Thank you to all the lovely people who have shown interest in my humble blog. I have been rather busy and not posted for a bit but have been continuing with the facebook artists’ challenge so will post the 3 day 4 paintings… watercolours… for those who do not follow EvAntArtTas on facebook. Watercolour is such a versatile medium but I love it most when it is allowed to have its own way a bit so the magic of the fluid medium can be revealed. Working that way is so exciting and rewarding as you never know exactly what will evolve. The main thing is to be patient and not push the paint around too much. In short… the painting is the “boss’ not the painter. In illustrative styles the opposite is true. I will never tire of fluid media.

I am alive Watercolour SOLD I am alive Watercolour

Destination Unknown, watercolour, Evelyn Antonysen

Merging realms
Oh, and thank you also to the two bloggers who nominated me for the Liebster award. I feel honoured but it will be about another week before I have time to address that.

Fun Christmas cards in Watercolour

I wish you all a wonderful end of 2014 …. whether you follow the religious reason for Christmas, enjoy the gift giving and hype, use it as a time to relax or to party, or to catch up with friends and family. there is something there for everyone, so I hope you like my happy little bit of frivolity in these cards which I did to share with FB and blogging friends. Christmas 2014 decorationChristmas card 2014

Painting on Yupo

Anyone who follows my art knows that I love experimenting. For some time I have been trying to paint my memories of when I could go into caves.  Karst geology is fascinating and we have wonderful examples of Karst system caves in Tasmania. I am rarely happy with my  paintings of the limestone caves and I have been pondering how to get closer to what I want. I think this one is getting there.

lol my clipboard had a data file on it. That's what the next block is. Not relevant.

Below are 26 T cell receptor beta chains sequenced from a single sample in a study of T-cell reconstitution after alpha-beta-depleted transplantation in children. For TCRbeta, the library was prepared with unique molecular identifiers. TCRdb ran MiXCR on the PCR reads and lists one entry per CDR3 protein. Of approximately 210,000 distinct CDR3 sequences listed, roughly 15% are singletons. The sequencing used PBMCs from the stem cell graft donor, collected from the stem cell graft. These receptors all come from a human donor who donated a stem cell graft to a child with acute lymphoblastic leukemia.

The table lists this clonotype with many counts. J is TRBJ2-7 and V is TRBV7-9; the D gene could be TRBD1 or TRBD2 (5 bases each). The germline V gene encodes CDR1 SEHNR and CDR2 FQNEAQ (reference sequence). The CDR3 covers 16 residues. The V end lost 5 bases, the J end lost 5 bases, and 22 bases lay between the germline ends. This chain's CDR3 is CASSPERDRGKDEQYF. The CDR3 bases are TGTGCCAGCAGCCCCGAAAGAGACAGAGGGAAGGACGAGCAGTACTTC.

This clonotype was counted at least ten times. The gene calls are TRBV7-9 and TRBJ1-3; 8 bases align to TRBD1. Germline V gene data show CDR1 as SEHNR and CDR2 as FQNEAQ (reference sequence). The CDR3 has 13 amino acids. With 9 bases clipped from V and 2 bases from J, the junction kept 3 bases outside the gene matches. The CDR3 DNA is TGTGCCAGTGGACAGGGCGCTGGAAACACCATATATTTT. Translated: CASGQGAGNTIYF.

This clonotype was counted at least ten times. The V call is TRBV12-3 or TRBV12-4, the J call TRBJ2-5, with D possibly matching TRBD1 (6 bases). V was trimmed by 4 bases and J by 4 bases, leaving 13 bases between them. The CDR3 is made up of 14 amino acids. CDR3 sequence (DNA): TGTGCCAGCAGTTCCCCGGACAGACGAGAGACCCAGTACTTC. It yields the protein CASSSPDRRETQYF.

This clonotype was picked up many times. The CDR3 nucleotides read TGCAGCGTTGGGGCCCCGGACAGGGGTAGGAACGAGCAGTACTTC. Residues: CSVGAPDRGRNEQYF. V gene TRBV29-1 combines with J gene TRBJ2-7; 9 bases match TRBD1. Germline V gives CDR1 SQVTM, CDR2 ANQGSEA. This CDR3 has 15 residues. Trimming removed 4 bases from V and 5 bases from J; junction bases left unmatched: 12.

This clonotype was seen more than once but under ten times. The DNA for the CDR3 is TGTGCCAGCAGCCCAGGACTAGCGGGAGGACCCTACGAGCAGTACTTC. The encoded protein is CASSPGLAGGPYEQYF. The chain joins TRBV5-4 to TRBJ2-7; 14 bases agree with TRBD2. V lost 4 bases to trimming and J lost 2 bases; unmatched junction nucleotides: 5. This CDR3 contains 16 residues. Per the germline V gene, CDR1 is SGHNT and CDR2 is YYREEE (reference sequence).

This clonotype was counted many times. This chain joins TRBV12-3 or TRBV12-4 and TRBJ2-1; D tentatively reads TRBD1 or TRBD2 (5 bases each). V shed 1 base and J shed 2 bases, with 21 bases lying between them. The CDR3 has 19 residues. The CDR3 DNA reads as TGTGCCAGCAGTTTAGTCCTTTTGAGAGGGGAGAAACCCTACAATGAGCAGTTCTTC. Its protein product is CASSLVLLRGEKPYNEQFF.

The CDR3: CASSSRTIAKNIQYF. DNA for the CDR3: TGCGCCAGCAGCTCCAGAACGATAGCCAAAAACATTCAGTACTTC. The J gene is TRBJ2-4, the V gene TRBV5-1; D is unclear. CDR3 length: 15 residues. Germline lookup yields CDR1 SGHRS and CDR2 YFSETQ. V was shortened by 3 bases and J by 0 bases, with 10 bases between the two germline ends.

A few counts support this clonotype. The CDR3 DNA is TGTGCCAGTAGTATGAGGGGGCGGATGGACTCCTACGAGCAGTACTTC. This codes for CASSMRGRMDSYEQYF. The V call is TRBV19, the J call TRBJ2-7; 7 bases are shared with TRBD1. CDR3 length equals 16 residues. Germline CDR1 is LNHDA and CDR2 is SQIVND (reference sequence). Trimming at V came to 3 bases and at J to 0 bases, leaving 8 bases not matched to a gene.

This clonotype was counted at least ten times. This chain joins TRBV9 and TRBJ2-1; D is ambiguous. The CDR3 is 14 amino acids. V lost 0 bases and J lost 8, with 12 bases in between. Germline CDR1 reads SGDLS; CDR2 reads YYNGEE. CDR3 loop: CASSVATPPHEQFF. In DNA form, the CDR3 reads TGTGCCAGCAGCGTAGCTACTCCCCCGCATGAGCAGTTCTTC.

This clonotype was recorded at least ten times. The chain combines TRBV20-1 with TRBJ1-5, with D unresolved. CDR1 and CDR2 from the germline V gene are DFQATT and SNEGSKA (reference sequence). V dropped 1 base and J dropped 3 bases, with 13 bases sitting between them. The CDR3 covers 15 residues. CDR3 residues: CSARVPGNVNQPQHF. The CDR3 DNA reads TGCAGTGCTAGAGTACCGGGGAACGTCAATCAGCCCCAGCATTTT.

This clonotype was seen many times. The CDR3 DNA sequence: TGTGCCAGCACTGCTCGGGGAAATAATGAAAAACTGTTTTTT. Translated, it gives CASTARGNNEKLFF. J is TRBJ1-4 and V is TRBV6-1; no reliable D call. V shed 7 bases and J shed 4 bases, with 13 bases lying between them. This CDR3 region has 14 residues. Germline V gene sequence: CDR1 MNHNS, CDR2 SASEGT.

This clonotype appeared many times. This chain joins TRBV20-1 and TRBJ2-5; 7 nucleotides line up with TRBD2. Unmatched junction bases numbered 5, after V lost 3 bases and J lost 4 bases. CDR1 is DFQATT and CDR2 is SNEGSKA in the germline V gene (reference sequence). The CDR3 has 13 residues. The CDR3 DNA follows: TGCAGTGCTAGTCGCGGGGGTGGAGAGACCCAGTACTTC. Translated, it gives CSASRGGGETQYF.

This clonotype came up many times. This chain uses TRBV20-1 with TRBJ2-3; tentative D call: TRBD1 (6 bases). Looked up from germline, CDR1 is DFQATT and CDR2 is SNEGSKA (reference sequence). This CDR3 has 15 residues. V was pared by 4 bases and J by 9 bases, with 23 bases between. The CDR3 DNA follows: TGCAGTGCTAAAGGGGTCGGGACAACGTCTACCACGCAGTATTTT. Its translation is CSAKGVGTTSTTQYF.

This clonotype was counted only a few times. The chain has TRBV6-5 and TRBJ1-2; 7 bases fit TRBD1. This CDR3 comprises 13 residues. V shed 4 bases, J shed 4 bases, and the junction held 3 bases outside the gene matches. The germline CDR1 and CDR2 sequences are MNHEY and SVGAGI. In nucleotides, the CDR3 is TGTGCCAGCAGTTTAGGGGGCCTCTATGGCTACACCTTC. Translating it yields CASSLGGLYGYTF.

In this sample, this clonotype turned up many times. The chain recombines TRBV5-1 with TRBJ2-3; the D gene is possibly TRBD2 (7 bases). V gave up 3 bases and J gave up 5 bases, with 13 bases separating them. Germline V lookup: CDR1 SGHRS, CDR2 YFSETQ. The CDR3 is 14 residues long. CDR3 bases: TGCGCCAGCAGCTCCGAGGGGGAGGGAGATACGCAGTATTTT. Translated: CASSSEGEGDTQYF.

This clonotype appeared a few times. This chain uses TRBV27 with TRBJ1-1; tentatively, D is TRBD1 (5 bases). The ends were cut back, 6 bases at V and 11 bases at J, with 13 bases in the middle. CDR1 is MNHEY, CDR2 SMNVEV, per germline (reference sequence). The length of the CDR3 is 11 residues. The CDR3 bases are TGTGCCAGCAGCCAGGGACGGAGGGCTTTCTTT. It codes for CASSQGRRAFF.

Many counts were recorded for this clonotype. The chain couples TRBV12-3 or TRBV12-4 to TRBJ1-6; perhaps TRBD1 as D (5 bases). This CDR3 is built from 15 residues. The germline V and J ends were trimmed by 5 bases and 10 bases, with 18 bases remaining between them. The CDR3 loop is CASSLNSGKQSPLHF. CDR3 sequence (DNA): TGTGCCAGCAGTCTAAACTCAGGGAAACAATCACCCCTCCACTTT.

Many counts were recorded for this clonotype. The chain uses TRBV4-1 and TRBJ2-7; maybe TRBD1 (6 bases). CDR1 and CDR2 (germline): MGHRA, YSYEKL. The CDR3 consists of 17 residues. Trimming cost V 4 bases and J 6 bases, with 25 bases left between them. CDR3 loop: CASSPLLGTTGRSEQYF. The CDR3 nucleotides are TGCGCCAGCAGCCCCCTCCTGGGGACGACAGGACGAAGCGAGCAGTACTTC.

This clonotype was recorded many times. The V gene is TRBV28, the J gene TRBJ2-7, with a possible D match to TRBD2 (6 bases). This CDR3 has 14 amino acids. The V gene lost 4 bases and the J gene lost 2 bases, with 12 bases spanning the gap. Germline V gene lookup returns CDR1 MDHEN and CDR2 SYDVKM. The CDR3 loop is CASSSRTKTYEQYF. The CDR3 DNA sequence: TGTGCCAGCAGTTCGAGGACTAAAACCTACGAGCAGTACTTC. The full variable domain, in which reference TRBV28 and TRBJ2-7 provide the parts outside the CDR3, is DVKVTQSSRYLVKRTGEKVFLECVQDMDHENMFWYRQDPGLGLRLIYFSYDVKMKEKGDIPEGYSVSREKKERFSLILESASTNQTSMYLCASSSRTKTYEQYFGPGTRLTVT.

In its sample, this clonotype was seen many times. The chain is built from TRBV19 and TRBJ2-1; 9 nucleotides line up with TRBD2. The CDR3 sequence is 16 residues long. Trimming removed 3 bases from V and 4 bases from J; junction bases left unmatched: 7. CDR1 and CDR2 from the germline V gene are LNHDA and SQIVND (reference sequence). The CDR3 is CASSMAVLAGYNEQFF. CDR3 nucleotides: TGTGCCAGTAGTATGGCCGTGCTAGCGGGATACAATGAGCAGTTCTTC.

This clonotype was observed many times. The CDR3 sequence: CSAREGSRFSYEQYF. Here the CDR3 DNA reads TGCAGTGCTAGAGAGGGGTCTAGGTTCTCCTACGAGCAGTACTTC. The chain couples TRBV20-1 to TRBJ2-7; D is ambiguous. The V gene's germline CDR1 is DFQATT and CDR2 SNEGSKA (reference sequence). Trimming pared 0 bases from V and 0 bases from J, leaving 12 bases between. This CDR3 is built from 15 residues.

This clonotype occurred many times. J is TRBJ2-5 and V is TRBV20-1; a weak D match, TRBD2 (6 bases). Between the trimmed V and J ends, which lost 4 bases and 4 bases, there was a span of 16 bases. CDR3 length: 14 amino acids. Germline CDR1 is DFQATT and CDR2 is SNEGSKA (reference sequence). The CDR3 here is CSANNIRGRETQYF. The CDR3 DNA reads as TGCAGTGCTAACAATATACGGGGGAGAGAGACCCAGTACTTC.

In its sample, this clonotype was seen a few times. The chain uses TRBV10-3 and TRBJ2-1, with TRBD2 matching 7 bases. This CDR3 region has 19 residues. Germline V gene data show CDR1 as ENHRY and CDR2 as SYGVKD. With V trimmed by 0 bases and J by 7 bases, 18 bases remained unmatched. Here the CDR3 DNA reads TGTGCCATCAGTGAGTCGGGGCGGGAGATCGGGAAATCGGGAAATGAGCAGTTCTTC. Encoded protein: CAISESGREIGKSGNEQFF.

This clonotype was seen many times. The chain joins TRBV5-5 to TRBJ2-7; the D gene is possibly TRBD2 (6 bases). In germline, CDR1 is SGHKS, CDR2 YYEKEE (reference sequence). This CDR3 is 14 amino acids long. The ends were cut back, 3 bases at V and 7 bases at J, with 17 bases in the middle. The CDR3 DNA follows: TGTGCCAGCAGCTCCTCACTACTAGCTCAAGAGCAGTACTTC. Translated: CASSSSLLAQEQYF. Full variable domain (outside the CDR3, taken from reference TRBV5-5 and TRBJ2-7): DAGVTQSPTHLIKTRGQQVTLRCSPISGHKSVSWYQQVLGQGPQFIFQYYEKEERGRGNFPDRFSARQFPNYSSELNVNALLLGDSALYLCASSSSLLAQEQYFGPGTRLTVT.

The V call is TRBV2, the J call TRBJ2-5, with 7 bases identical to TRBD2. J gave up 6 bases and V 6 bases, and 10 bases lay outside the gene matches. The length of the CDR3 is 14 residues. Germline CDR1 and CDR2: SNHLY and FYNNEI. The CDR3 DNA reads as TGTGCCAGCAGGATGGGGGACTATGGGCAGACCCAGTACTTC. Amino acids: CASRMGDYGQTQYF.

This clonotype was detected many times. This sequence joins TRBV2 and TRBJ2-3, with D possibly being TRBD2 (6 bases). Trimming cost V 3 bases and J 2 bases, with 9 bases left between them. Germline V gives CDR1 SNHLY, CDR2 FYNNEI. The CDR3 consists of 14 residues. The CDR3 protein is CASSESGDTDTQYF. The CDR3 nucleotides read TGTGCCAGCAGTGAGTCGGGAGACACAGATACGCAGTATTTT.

I used the synthetic Yupo surface , a very slippery, plastic “paper” and I worked with pigment ink or liquid acrylic because of the intensity of colour. I have worked on Yupo before with watercolour paint and the colour lifts off easily. I thought the pigment ink would be similar but ,of course, as it is acrylic,

Mole Creek Caves, Tasmania

Mole Creek Caves, Tasmania

it stays permanently in place. There is a lot of negative painting in this to retain the lights.

Pelican, watercolour, air blowing technique again

Pelican… w:c air blow methodLast night I came across this photo of a watercolour of a pelican which I did a year or so ago using the same process mentioned in the previous post. This one sold rather quickly but I had intended to do a seies of birds in this manner. As often happens other things took over. Maybe this time if I find a good, appropriate place to have an exhibition I will be inspired to produce a collection of these. I do so enjoy the process and the bit of mystery and movement of the end result. Satisfies both my love of careful rendition and drawing…. my Science/Biology background…. and my love of playing with paint effects in a fluid and creative manner…. my “wild”, emotional art side.

Watercolour technique… air blowing

I started this watercolour by drawing then painting (initial washes) the bird in flight. I then used masking fluid on the bird to protect it so I could work freely on the background. Next the 3 cool primaries were poured on the randomly damp surface. Dropping extra paint, wet-into-wet, the paint was blown across the surface with short sharp blasts of air directed with a drinking straw. Some areas were sprayed with water and on occasion a very soft, damp, Chinese goat hair brush was gently touched to the surface in places to guide and blend some of the paint. After drying the masking fluid was removed. The bird was re-worked and the branch described in a loose manner. The final step was adding my signature chop which I chose rather than conventional western style signature as I felt it fitted with the style of work… the Zen influenceNegotiating Life's Hurdles.

Watercolour techniques… clingwrap

For the past week with my art classes we have been enjoying using cling wrap to create exciting textures in watercolour. With practise one can have a degree of control over the patterning but as with many of the techniques I prefer, part of the art creativity is the serendipity of it, and working with what happens. My starting thoughts for this particular painting were sunlight and forest. I chose a lemon yellow, cyan and a little red (all transparent), put bold colour on the wet paper, arranged the cling wrap then left sitting for a while before drying with the hairdrier (in a class I often need to hasten drying of my demo works). I then worked quite extensively into this “base” letting the patterns suggest the evolution of the piece.
Can you see the remnants of the cling wrap patterning? I do not like such techniques to be too obvious. They should enhance the painting not be the primary focus.
We will look at this again in classes this week so if you are able to attend a session on Tuesday or Wednesday evening (7.30) or Friday afternoon (1p.m), you will get instruction in this. (I can provide gear).

Forest mystery

Forest mystery